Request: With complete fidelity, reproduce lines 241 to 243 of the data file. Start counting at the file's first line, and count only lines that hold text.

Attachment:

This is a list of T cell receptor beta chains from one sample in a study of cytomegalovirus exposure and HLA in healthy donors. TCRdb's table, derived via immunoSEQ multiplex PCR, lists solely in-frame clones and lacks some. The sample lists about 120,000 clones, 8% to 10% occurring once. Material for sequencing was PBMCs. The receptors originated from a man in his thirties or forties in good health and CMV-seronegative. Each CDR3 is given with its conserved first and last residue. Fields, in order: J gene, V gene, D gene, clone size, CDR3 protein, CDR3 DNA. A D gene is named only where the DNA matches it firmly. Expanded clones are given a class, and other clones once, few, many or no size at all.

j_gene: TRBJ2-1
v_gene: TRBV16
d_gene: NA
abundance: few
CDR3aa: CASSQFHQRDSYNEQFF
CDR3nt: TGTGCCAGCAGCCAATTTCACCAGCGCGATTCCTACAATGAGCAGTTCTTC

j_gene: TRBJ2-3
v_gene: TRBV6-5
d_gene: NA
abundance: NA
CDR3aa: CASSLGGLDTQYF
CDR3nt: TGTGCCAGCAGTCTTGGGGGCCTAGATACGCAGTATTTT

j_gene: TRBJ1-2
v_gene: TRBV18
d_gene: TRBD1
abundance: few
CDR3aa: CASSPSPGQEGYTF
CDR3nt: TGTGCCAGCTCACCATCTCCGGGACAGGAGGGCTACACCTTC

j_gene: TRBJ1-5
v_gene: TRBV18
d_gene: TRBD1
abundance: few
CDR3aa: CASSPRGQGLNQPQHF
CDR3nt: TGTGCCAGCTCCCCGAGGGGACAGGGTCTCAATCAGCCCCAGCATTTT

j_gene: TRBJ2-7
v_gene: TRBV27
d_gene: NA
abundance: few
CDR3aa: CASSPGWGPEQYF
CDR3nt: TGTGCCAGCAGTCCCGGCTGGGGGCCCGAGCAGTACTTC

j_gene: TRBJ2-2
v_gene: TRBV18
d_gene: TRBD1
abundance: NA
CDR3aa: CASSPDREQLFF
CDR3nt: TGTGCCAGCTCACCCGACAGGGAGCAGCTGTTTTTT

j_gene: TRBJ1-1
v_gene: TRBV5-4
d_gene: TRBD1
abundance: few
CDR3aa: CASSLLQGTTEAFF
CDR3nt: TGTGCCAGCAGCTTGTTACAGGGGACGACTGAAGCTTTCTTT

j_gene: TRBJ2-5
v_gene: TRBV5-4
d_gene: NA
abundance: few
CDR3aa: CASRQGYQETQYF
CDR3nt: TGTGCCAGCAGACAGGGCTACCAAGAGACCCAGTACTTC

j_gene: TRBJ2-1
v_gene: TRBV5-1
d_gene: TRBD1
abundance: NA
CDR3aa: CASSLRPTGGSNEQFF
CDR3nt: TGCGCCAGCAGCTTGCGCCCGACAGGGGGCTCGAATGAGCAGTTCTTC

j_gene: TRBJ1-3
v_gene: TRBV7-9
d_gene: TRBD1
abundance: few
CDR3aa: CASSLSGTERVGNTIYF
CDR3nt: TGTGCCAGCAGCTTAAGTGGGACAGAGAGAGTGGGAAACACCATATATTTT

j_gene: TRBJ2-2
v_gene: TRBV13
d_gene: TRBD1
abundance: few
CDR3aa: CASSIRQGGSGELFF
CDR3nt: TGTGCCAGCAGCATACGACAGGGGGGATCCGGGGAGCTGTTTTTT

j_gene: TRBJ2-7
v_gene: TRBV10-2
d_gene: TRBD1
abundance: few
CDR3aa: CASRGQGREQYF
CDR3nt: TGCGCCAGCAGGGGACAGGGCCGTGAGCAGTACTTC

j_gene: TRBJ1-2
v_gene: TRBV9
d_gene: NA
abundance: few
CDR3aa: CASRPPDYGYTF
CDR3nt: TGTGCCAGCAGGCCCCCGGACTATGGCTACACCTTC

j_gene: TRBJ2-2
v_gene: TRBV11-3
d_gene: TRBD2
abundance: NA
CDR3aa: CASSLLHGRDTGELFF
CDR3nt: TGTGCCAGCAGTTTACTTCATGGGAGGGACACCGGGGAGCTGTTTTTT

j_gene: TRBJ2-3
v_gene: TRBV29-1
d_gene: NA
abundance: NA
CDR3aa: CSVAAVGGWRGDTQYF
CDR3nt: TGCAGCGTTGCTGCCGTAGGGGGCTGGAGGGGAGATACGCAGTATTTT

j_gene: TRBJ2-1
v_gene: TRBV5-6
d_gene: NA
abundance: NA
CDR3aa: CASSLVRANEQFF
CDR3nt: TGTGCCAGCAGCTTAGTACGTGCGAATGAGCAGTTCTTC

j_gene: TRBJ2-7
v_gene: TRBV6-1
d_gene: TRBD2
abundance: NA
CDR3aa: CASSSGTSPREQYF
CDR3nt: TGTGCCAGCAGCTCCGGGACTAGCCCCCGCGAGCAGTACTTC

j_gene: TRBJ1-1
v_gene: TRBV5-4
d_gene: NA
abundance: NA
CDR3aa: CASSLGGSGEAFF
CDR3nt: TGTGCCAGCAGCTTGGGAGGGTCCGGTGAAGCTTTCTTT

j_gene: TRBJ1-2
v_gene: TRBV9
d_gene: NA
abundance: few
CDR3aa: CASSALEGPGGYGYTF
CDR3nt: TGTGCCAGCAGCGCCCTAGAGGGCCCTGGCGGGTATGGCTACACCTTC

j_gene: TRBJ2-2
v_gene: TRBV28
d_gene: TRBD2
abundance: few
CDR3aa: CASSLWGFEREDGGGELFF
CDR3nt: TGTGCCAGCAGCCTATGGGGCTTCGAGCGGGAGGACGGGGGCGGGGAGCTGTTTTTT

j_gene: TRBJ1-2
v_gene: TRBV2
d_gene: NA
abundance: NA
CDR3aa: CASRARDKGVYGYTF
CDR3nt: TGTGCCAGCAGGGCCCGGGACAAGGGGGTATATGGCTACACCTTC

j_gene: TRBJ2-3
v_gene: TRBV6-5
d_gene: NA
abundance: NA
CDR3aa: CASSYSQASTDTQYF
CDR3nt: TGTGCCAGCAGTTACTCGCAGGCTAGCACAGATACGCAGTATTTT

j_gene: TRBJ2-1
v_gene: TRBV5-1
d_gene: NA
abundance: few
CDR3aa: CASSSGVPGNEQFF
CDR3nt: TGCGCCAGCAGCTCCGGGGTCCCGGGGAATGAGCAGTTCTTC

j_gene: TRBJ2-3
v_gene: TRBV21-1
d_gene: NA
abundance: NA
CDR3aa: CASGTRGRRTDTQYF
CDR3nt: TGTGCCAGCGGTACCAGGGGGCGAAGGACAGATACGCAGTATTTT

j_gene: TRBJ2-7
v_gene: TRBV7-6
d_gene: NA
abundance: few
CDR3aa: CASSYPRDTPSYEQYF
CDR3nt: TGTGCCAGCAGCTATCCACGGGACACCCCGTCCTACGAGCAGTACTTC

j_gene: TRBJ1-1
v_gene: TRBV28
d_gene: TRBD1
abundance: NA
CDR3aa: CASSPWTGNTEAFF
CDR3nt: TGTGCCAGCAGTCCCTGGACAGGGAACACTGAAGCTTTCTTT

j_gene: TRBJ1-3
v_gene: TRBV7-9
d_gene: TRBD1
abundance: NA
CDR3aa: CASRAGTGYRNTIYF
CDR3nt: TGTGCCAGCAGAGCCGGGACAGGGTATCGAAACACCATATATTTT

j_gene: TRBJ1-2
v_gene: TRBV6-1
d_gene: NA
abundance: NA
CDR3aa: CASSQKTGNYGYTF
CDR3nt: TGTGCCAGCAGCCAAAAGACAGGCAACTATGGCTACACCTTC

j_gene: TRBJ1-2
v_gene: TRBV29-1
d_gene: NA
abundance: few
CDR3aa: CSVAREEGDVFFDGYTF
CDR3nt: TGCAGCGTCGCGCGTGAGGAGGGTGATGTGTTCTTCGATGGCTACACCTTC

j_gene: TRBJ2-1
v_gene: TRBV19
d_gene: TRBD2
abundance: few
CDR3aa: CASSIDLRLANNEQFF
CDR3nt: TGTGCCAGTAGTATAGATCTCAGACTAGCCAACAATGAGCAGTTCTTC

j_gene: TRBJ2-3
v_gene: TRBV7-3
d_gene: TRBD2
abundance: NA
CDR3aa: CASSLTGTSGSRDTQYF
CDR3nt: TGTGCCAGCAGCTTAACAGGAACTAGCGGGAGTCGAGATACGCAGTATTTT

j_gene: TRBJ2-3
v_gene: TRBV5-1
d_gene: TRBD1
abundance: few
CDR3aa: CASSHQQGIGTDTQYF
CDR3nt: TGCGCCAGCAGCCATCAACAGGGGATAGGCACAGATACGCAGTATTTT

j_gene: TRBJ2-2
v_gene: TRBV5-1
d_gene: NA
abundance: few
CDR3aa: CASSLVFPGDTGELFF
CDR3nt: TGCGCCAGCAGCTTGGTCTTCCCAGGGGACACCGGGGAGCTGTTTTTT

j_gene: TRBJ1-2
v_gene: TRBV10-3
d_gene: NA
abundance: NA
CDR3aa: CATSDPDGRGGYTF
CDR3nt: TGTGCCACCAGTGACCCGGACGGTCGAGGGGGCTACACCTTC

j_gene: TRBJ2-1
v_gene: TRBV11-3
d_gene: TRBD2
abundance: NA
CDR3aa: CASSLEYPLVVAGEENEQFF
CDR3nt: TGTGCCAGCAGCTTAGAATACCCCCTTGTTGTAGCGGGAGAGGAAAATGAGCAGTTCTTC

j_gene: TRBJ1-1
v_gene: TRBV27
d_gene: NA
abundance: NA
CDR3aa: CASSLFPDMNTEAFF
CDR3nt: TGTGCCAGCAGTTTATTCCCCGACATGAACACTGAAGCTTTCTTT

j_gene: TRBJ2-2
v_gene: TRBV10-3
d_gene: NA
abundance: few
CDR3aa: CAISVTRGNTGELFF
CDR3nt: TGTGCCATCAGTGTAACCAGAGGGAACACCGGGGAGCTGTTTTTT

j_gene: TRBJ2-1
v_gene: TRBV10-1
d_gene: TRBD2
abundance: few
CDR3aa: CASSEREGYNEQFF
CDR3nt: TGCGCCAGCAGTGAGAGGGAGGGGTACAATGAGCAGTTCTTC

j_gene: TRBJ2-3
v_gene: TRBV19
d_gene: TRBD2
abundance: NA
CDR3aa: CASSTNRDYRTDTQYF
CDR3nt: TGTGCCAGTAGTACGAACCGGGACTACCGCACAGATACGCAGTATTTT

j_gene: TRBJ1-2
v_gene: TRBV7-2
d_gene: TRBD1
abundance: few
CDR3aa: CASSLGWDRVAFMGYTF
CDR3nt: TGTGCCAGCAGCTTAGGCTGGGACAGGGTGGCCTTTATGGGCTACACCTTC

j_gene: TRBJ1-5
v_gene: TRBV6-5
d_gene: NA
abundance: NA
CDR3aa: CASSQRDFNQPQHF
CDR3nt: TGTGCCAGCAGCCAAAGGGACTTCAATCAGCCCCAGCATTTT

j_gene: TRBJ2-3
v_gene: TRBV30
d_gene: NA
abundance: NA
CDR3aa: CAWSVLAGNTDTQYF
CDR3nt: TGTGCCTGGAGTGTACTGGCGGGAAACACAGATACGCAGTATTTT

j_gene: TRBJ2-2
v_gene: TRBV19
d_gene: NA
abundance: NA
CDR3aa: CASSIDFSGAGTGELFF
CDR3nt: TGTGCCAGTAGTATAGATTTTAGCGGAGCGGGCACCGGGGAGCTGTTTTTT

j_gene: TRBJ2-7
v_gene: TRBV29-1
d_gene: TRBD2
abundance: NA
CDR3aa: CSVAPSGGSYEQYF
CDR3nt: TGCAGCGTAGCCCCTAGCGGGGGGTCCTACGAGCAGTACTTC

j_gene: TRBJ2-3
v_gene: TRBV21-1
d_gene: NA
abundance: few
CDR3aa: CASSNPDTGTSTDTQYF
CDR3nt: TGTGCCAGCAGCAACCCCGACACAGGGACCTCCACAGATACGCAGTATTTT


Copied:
CDR3nt: TGTGCCAGCAGCTTAGGCTGGGACAGGGTGGCCTTTATGGGCTACACCTTC

j_gene: TRBJ1-5
v_gene: TRBV6-5